Design & Style


Eastop’s second nature.

24 November 2021

Award-winning architect Liam Eastop designs residences that instinctively celebrate the landscape and its history through interconnected spaces.

Design & Style


Eastop’s second nature.

24 November 2021

Award-winning architect Liam Eastop designs residences that instinctively celebrate the landscape and its history through interconnected spaces.

Mercedes-AMG G 63 in the Chernier home by Liam Eastop Architects

Architect Liam Eastop designs homes that prioritise a connection with the surrounding landscape. Image: Liam Eastop Architects.

You don’t have to dig too deeply into Liam Eastop’s backstory to see where his passion for nature and coastal landscapes originates.

Liam grew up in Portsea, on Victoria’s Mornington Peninsula, and when the family wasn’t hiking between coastal spots or camping on remote islands in Queensland, Liam was bodyboarding the local surf spots.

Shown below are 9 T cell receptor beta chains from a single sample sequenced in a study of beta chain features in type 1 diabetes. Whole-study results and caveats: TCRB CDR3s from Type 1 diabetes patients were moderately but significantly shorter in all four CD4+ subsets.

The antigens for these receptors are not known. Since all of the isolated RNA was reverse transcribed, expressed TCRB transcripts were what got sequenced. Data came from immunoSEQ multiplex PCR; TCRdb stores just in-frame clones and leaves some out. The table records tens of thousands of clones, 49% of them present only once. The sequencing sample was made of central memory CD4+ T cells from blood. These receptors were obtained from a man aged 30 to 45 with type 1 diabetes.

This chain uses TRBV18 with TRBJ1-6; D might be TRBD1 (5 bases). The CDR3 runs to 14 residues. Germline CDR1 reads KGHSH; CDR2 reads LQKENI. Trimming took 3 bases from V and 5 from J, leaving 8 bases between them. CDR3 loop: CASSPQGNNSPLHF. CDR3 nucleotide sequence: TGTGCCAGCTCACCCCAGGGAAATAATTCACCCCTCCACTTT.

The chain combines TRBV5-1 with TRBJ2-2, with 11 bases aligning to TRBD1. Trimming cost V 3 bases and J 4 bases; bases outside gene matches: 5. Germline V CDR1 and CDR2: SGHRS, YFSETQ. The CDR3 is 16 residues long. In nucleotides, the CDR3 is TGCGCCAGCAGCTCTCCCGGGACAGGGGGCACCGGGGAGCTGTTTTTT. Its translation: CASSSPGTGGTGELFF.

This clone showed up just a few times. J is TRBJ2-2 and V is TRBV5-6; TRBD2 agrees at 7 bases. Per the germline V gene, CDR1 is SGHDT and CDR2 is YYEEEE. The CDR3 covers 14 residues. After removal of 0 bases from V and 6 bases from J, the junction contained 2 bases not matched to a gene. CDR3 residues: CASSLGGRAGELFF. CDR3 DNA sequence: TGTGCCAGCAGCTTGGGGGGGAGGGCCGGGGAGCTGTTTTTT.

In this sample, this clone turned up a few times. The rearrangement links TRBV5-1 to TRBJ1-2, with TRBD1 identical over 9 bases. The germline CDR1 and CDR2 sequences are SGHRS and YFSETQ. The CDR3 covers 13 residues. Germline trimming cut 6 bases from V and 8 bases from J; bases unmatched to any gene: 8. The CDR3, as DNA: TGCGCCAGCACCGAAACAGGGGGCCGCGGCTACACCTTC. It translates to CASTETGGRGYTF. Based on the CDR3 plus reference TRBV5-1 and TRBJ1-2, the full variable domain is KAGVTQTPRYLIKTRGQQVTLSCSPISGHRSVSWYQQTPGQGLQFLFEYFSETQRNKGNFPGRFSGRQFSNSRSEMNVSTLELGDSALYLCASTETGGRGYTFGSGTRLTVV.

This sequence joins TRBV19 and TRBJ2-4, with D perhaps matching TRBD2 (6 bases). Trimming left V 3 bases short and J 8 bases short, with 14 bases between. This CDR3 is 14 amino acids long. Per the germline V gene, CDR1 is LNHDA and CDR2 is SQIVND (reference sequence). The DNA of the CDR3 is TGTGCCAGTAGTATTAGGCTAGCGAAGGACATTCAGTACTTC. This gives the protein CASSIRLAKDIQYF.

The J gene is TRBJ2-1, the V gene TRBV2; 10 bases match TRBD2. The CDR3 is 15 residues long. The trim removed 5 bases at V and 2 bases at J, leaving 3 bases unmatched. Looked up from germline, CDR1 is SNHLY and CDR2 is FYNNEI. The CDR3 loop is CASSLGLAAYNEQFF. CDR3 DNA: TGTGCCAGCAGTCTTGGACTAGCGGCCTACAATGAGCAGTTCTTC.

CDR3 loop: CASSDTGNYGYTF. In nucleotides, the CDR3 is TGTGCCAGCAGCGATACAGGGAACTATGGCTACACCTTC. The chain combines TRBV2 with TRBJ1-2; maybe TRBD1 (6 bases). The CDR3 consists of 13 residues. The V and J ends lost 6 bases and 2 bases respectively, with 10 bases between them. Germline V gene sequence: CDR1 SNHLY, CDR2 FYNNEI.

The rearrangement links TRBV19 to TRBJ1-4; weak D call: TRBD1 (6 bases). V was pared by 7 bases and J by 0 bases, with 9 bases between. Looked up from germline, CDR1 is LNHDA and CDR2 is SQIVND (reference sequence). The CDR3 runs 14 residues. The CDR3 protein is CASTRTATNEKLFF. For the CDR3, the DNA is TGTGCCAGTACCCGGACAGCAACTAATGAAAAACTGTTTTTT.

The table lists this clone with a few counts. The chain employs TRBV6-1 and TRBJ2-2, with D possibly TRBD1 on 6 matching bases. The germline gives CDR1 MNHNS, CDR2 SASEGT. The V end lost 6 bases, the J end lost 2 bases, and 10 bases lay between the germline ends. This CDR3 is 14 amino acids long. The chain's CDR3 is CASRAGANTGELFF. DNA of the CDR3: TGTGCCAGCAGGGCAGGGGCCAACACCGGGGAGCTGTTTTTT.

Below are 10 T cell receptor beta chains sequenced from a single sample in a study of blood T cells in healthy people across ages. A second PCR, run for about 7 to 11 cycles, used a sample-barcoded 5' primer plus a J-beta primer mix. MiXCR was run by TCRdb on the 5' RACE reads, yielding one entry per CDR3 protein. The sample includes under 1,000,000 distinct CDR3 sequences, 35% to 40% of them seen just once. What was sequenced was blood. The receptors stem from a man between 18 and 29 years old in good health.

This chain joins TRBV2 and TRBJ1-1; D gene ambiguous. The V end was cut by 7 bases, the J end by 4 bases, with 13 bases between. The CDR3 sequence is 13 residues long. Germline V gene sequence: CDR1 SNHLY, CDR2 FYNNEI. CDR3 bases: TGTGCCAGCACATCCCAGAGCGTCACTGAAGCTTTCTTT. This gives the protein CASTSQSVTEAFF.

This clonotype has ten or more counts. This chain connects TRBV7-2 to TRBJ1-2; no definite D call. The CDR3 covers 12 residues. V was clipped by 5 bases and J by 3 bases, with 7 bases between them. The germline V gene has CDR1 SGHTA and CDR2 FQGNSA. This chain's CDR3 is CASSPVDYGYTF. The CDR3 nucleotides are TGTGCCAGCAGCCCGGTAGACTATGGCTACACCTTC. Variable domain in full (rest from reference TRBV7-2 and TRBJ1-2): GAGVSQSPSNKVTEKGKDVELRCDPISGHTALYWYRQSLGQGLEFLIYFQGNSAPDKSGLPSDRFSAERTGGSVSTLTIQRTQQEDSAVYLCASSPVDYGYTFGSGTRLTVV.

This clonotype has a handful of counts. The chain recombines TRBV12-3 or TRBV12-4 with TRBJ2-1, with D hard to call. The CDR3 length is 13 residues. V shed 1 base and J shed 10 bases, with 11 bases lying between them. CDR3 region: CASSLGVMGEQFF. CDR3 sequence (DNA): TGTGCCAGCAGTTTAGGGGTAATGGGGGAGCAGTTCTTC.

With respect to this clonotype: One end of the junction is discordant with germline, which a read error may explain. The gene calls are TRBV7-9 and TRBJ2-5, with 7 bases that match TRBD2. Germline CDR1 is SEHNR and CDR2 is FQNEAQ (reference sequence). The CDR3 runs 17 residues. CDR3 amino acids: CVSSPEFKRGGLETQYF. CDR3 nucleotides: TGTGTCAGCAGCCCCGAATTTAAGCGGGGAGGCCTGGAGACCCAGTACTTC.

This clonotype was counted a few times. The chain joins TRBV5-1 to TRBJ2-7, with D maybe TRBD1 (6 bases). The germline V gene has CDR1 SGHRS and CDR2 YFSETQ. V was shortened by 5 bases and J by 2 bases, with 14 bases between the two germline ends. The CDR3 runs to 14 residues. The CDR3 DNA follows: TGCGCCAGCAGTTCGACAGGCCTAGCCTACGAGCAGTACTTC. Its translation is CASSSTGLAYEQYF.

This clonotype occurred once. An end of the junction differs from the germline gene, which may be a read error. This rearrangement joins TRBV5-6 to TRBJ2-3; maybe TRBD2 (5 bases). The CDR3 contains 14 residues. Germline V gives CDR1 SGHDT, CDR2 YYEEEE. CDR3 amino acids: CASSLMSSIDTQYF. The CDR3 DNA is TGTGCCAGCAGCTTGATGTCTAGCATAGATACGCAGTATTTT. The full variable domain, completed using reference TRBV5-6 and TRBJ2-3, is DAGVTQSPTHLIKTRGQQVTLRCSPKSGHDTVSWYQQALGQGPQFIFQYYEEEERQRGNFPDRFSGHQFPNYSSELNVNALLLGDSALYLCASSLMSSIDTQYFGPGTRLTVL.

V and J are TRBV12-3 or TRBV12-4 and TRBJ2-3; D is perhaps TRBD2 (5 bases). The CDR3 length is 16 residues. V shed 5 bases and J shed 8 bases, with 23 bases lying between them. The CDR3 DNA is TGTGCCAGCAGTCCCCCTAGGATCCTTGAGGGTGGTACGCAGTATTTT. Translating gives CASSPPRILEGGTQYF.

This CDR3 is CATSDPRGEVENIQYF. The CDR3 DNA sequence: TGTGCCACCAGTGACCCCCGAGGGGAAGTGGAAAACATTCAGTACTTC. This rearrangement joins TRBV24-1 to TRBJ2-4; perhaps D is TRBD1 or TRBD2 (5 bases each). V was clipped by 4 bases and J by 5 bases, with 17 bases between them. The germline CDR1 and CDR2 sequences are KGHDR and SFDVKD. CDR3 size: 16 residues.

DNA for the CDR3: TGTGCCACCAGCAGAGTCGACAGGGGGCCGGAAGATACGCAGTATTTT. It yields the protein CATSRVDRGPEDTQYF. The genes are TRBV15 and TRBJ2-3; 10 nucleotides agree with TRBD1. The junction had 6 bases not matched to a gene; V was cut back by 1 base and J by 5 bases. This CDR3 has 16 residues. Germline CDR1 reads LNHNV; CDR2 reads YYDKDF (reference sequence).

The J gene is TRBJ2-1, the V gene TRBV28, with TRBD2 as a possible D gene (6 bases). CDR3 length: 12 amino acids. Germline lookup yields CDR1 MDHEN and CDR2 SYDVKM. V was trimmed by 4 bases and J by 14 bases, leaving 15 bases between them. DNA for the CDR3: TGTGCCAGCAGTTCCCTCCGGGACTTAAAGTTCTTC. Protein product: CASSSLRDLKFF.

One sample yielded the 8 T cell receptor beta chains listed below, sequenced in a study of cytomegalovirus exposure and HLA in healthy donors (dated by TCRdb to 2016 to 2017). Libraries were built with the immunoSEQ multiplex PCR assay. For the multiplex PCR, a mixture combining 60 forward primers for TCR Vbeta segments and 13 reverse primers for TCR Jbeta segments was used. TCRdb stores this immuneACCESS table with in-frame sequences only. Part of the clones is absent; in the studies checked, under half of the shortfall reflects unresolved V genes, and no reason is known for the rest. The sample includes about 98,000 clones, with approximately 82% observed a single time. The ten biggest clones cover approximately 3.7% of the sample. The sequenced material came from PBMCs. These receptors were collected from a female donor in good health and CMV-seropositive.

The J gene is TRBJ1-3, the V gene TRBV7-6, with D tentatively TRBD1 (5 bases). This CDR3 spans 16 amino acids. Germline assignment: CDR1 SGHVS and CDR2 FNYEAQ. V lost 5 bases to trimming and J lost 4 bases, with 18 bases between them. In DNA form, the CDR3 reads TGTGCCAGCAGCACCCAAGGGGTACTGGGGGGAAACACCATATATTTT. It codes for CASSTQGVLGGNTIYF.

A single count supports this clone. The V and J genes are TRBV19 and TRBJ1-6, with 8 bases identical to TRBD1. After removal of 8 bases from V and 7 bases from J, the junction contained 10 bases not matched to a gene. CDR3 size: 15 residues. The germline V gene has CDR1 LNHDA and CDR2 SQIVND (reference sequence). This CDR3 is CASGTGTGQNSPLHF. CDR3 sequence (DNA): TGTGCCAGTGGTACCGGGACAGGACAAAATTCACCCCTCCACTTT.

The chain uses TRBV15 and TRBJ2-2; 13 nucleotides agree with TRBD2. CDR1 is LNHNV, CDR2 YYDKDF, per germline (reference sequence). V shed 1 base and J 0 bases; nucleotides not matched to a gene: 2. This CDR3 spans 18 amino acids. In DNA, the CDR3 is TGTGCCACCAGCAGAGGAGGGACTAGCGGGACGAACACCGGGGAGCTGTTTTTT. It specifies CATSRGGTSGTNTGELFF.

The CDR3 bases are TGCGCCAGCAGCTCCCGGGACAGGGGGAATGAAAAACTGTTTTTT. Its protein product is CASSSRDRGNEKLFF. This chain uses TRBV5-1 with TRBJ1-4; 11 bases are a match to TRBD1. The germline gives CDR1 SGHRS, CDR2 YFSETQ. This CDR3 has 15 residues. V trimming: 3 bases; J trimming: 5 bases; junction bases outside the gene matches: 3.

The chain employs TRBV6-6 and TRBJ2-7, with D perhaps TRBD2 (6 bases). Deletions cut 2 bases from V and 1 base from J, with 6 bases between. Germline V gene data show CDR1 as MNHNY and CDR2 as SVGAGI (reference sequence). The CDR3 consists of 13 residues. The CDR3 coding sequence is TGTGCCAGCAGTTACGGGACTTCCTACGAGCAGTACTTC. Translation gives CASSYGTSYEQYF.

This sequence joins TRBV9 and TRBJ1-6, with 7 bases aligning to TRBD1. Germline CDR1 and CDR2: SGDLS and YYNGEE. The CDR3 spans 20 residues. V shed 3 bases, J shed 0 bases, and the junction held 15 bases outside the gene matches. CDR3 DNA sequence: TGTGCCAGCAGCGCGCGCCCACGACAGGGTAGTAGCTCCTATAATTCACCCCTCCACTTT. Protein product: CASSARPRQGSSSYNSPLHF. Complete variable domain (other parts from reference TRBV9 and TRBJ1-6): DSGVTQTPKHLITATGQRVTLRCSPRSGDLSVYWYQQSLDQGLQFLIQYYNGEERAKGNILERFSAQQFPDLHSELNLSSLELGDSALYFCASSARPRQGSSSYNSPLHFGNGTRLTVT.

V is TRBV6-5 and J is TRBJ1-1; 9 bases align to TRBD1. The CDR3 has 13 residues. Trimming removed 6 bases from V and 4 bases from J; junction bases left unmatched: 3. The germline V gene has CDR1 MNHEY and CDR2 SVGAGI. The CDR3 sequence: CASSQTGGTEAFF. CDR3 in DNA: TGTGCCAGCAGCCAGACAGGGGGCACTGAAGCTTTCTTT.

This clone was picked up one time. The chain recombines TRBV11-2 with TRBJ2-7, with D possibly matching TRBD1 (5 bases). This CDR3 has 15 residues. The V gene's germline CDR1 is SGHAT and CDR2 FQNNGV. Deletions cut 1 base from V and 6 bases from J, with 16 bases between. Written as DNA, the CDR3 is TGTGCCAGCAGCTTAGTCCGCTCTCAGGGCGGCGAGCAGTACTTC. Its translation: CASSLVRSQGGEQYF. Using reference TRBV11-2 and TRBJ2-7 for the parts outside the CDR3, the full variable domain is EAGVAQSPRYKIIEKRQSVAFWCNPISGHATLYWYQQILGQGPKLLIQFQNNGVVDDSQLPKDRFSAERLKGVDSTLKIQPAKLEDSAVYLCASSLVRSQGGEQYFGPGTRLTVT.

“When I go to the beach, it feels like an emotional release,” Liam says. “That's probably why I spent so much time in the water as a teenager, because it allowed me to reset and feel grounded.”

The award-winning director of Eastop Architects is an instinctive adherent to biophilic design, a movement that emphasises the union between the built and natural environment through lighting, ventilation, natural materials and green space.

Eastbourne by Liam Eastop Architects

Liam Eastop’s Australian Interior Design Award-winning project Eastbourne was designed to wrap around its internal courtyard. Image: Liam Eastop Architects.